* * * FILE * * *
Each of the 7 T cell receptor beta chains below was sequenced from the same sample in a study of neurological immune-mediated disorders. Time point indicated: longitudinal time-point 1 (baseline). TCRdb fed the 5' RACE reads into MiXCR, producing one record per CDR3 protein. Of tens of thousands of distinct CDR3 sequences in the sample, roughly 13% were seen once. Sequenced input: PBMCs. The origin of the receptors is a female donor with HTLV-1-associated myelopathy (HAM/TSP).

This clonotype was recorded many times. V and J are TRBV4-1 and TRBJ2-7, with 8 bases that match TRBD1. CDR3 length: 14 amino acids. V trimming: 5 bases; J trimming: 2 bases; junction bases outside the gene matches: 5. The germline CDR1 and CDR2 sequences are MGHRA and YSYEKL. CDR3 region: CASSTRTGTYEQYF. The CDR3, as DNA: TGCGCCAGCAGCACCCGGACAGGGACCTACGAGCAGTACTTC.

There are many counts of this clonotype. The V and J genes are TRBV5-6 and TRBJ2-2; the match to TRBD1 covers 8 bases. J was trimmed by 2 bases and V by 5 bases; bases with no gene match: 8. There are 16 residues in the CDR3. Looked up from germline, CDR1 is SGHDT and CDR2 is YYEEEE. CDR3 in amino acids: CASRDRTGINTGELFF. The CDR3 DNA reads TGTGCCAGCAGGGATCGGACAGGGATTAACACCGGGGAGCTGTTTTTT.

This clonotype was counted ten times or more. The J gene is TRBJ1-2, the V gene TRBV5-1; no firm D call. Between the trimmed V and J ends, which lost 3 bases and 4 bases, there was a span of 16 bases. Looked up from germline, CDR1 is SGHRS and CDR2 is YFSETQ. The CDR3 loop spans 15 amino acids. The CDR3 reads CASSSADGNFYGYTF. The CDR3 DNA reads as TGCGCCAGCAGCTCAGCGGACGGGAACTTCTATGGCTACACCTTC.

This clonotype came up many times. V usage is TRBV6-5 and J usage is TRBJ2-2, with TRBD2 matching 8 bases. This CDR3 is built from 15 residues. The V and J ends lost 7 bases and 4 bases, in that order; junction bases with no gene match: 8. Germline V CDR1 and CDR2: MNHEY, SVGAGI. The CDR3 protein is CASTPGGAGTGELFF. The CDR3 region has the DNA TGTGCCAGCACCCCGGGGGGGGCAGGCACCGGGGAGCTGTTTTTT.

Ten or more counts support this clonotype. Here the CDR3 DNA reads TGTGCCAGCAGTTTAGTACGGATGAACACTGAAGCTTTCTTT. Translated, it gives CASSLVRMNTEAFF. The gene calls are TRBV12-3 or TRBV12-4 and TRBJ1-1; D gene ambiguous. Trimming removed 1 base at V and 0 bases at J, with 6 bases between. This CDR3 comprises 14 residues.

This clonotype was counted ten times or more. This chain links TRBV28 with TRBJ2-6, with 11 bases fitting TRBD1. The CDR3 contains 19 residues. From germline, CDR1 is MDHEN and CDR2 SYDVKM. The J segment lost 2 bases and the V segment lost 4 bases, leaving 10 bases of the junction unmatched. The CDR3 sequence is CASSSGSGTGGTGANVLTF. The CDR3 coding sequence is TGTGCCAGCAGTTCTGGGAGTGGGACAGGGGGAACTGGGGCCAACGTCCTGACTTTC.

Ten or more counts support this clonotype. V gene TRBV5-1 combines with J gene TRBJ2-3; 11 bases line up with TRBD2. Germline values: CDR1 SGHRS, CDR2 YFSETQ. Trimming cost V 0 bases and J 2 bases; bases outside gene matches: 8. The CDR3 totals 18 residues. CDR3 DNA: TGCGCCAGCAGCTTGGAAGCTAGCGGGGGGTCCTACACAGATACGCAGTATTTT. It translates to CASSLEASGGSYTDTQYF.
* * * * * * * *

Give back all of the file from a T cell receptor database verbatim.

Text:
Each of the 7 T cell receptor beta chains below was sequenced from the same sample in a study of neurological immune-mediated disorders. Time point indicated: longitudinal time-point 1 (baseline). TCRdb fed the 5' RACE reads into MiXCR, producing one record per CDR3 protein. Of tens of thousands of distinct CDR3 sequences in the sample, roughly 13% were seen once. Sequenced input: PBMCs. The origin of the receptors is a female donor with HTLV-1-associated myelopathy (HAM/TSP).

This clonotype was recorded many times. V and J are TRBV4-1 and TRBJ2-7, with 8 bases that match TRBD1. CDR3 length: 14 amino acids. V trimming: 5 bases; J trimming: 2 bases; junction bases outside the gene matches: 5. The germline CDR1 and CDR2 sequences are MGHRA and YSYEKL. CDR3 region: CASSTRTGTYEQYF. The CDR3, as DNA: TGCGCCAGCAGCACCCGGACAGGGACCTACGAGCAGTACTTC.

There are many counts of this clonotype. The V and J genes are TRBV5-6 and TRBJ2-2; the match to TRBD1 covers 8 bases. J was trimmed by 2 bases and V by 5 bases; bases with no gene match: 8. There are 16 residues in the CDR3. Looked up from germline, CDR1 is SGHDT and CDR2 is YYEEEE. CDR3 in amino acids: CASRDRTGINTGELFF. The CDR3 DNA reads TGTGCCAGCAGGGATCGGACAGGGATTAACACCGGGGAGCTGTTTTTT.

This clonotype was counted ten times or more. The J gene is TRBJ1-2, the V gene TRBV5-1; no firm D call. Between the trimmed V and J ends, which lost 3 bases and 4 bases, there was a span of 16 bases. Looked up from germline, CDR1 is SGHRS and CDR2 is YFSETQ. The CDR3 loop spans 15 amino acids. The CDR3 reads CASSSADGNFYGYTF. The CDR3 DNA reads as TGCGCCAGCAGCTCAGCGGACGGGAACTTCTATGGCTACACCTTC.

This clonotype came up many times. V usage is TRBV6-5 and J usage is TRBJ2-2, with TRBD2 matching 8 bases. This CDR3 is built from 15 residues. The V and J ends lost 7 bases and 4 bases, in that order; junction bases with no gene match: 8. Germline V CDR1 and CDR2: MNHEY, SVGAGI. The CDR3 protein is CASTPGGAGTGELFF. The CDR3 region has the DNA TGTGCCAGCACCCCGGGGGGGGCAGGCACCGGGGAGCTGTTTTTT.

Ten or more counts support this clonotype. Here the CDR3 DNA reads TGTGCCAGCAGTTTAGTACGGATGAACACTGAAGCTTTCTTT. Translated, it gives CASSLVRMNTEAFF. The gene calls are TRBV12-3 or TRBV12-4 and TRBJ1-1; D gene ambiguous. Trimming removed 1 base at V and 0 bases at J, with 6 bases between. This CDR3 comprises 14 residues.

This clonotype was counted ten times or more. This chain links TRBV28 with TRBJ2-6, with 11 bases fitting TRBD1. The CDR3 contains 19 residues. From germline, CDR1 is MDHEN and CDR2 SYDVKM. The J segment lost 2 bases and the V segment lost 4 bases, leaving 10 bases of the junction unmatched. The CDR3 sequence is CASSSGSGTGGTGANVLTF. The CDR3 coding sequence is TGTGCCAGCAGTTCTGGGAGTGGGACAGGGGGAACTGGGGCCAACGTCCTGACTTTC.

Ten or more counts support this clonotype. V gene TRBV5-1 combines with J gene TRBJ2-3; 11 bases line up with TRBD2. Germline values: CDR1 SGHRS, CDR2 YFSETQ. Trimming cost V 0 bases and J 2 bases; bases outside gene matches: 8. The CDR3 totals 18 residues. CDR3 DNA: TGCGCCAGCAGCTTGGAAGCTAGCGGGGGGTCCTACACAGATACGCAGTATTTT. It translates to CASSLEASGGSYTDTQYF.